A gritty voice, one guitar, one harmonica, and a stomping boot. Sound familiar? Charlie Rayne, a musician that has seemingly popped out of nowhere, has taken the reins of the indie scene in Beirut. In a movement that seems to be snowballing from its recent beginnings, the genre of indie music has taken a hold of Lebanon and somehow, I’m totally okay with that.
Before beginning his solo career in 2012, Rayne played with various bands during his time in his undergrad at AUB. "We mainly did cover songs," said Rayne, "before I branched out and started my own work."
Beirut Jam Sessions (who seem to have a knack for this sort of thing), brought together Charlie Rayne with English singer and songwriter, Charlie Winston, last October. Singing Rayne’s single, “Subterranean Love”, the music video has well over 2000 views to date on YouTube.
In his biggest concert yet, Rayne stole the stage last Thursday at Metro al Medina. The venue's small space and low stage had mostly everyone sitting cross-legged on the floor. It was also so packed that a trip to the bathroom would leave your footprints on more than a few unfortunate fingers.
When the audience had comfortably splayed out, the lights dimmed and a gangly-looking man with an 80s side sweep hairdo stumbled on stage. With a shy smile and hunched shoulders, Rayne looked every bit the adorably awkward teenager (though he's in his 20's) playing at his first talent show.
Then, he slung his acoustic guitar over his shoulder and started to play. And my, how wrong I was.
Any timidity he may have had melted away, and all that was left was jaw-dropping raw talent. While no one could call Rayne’s voice perfect, it certainly is unique. By no means pitch-perfect, Rayne's voice is characterized by its gritty undertones and harsh bellows which at times even overpowered his playing. Rayne's sound, which can be said to be typically folk, is shuffled into the sandy blues of Bon Iver, Trevor Hall, and a less severe Tom Waits.
Opening with one of the songs on his EP, "Laura's Song", the audience was left speechless for a moment before bursting out into a thrilled, albeit surprised, applause. At least, that’s what I gathered from the “whoa. I was not expecting that!” from the owner of the elbow in my side.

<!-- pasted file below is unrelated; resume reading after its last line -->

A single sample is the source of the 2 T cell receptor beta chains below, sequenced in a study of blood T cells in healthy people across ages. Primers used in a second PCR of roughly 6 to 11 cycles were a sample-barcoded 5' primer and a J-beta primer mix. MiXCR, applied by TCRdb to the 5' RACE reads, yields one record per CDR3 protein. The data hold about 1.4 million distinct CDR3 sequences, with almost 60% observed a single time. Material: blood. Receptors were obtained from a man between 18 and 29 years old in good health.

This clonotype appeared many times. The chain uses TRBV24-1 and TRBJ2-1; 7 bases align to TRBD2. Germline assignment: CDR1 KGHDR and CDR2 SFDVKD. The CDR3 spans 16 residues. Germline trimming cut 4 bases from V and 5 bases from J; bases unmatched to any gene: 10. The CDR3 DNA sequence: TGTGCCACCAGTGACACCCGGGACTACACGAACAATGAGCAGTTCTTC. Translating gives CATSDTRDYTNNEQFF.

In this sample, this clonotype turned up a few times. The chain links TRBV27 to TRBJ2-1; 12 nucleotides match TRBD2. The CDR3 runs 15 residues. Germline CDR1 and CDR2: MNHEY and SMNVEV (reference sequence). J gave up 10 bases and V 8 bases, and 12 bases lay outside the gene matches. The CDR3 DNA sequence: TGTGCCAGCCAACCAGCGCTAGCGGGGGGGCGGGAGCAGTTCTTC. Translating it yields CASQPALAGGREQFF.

The concert featured all the songs from his EP, released at the show, along with a few of his favorite covers.
"I've wanted to record the songs [on the EP] for a while," said Rayne. "And I finally got around to doing it." Even cooler, and slightly unusual for a musician his age, Rayne first recorded his songs on cassettes in collaboration with Fadi Tabbal, guitarist for the Lebanese band the Incompetence.
"I bought this cassette recorder, and recorded them [about] a month ago. Since then, it's all happened really fast."
Between songs, Rayne would take a moment to tune his guitars and charm the audience with all his endearing shyness. If a member of the audience shouted out (which happened fairly often), he would reply with a low, “See me after the show,” eliciting cheers and more than one “he’s so cute!” from the females in the room.
For starting his solo career only in early 2012, Rayne certainly has figured out the art of performing live. Even during the show, his entire stature screamed nonchalant, and I have more than one picture of him scratching his head while absently strumming one-handed.
But Rayne's modesty kicked in as he insisted that he isn't anything major yet. "I'm still so new! I'm the one that needs advice," he joked. "Not the other way around."
A surprisingly pleasant addition to the indie scene, I expect this isn’t the last we’ll be hearing of Charlie Rayne, if not just for the dichotomy of his persona. Chin up, his 5 o’clock shadow and quiet sort of demeanor seem reserved. Neck down? A musician who whilst playing, has no qualms with flailing about the stage in a frenzy of melody and zeal; his talented fingers—that’s right ladies—madly plucking away at the strings of his guitar while his voice moves the audience with its grittiness and playful lyrics.
Let’s just say soon we’ll all be looking for Charlie Rayne after the show.
(Photo via Facebook)